|Transactions support||ACID transactions – MySQL’s InnoDB engine has full ACID transaction support. The ACID properties of a transaction stand for Atomicity, Consistency, Isolation, and Durability. This ensures that every time, transactions are accurate and complete, and it does not compromise data integrity.||API support for MySQL transactions – MySQLi provides API support for the underlying MySQL transactions. This essentially means that transactions in MySQLi can be controlled through API calls. There are APIs for enabling or disabling the auto-commit mode, committing a transaction, or rolling back a transaction.|
|Multiple Statement Support||MySQL allows sending multiple statements to the server at once for execution. This saves the round-trip time from the client to the server. The client must consume all the result sets returned from the server.||Yes – MySQLi supports the multiple statements in the underlying MySQL database. This support is provided through the multi_query method of the MySQLi connection object.|
|Prepared Statement Support||MySQL database has prepared statements. A prepared statement executes the same query multiple times with higher efficiency.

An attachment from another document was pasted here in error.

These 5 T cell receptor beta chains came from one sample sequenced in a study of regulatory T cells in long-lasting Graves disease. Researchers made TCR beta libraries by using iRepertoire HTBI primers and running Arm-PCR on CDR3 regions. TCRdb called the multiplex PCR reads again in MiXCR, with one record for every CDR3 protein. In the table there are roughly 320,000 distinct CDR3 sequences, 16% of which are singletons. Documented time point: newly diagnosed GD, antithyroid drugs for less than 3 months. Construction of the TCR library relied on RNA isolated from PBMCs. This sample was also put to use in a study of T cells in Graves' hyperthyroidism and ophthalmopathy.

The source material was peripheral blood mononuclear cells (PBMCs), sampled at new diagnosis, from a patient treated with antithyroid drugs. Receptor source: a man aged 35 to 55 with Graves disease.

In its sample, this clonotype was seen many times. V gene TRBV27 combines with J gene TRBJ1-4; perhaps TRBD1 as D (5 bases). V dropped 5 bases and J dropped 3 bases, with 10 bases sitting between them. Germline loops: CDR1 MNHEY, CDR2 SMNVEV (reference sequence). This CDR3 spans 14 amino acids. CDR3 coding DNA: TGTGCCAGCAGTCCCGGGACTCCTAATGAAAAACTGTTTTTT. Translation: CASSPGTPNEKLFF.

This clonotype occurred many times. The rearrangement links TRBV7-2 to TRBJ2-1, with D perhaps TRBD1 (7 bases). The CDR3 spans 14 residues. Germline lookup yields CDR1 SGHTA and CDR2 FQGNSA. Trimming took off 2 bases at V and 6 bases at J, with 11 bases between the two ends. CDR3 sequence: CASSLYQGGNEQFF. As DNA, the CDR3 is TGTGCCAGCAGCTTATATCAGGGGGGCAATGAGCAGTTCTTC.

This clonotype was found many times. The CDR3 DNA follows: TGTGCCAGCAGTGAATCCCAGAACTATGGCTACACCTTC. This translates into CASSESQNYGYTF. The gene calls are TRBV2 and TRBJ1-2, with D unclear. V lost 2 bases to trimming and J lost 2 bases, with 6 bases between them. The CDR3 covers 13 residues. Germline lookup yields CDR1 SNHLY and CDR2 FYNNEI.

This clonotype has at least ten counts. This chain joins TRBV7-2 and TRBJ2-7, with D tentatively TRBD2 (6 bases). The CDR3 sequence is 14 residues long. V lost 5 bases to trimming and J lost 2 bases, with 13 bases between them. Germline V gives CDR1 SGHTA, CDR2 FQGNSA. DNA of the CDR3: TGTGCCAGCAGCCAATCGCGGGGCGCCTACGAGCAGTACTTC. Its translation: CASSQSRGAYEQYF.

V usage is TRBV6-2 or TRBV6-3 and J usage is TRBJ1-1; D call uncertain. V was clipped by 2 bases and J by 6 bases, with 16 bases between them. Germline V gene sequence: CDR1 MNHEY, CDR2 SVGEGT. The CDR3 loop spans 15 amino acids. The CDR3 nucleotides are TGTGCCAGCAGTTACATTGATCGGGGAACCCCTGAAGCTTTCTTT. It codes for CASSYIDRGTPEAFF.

The prepared statement has two stages – prepare and execute. When a statement is ready, the server does a compilation of the statement, prepares a statement template, and allocates necessary resources. During the execution phase, the client sends the actual parameters to the server, and the server executes the previously prepared template with the parameter values and allocated resources. Thus, the statement can be executed multiple times with higher efficiency.
|Yes – MySQLi has support for prepared statements in the underlying MySQL database. This support is provided through prepare, bind_param, and execute methods of the MySQLi connection object.|
|Released||23rd May 1995||Released in multiple packages in 2004-05|
MySQLi is definitely an improved version of MySQL. But choosing one depends on your technology stack. PHP greatly supports MySQLi, but the same is not the case with other languages. If your application is a part of the LAMP (Linux, Apache, MySQL, Perl/Python/PHP) stack, you are better off using MySQL. MySQL has excellent community support for issues arising from LAMP architecture. So, choose wisely and keep learning.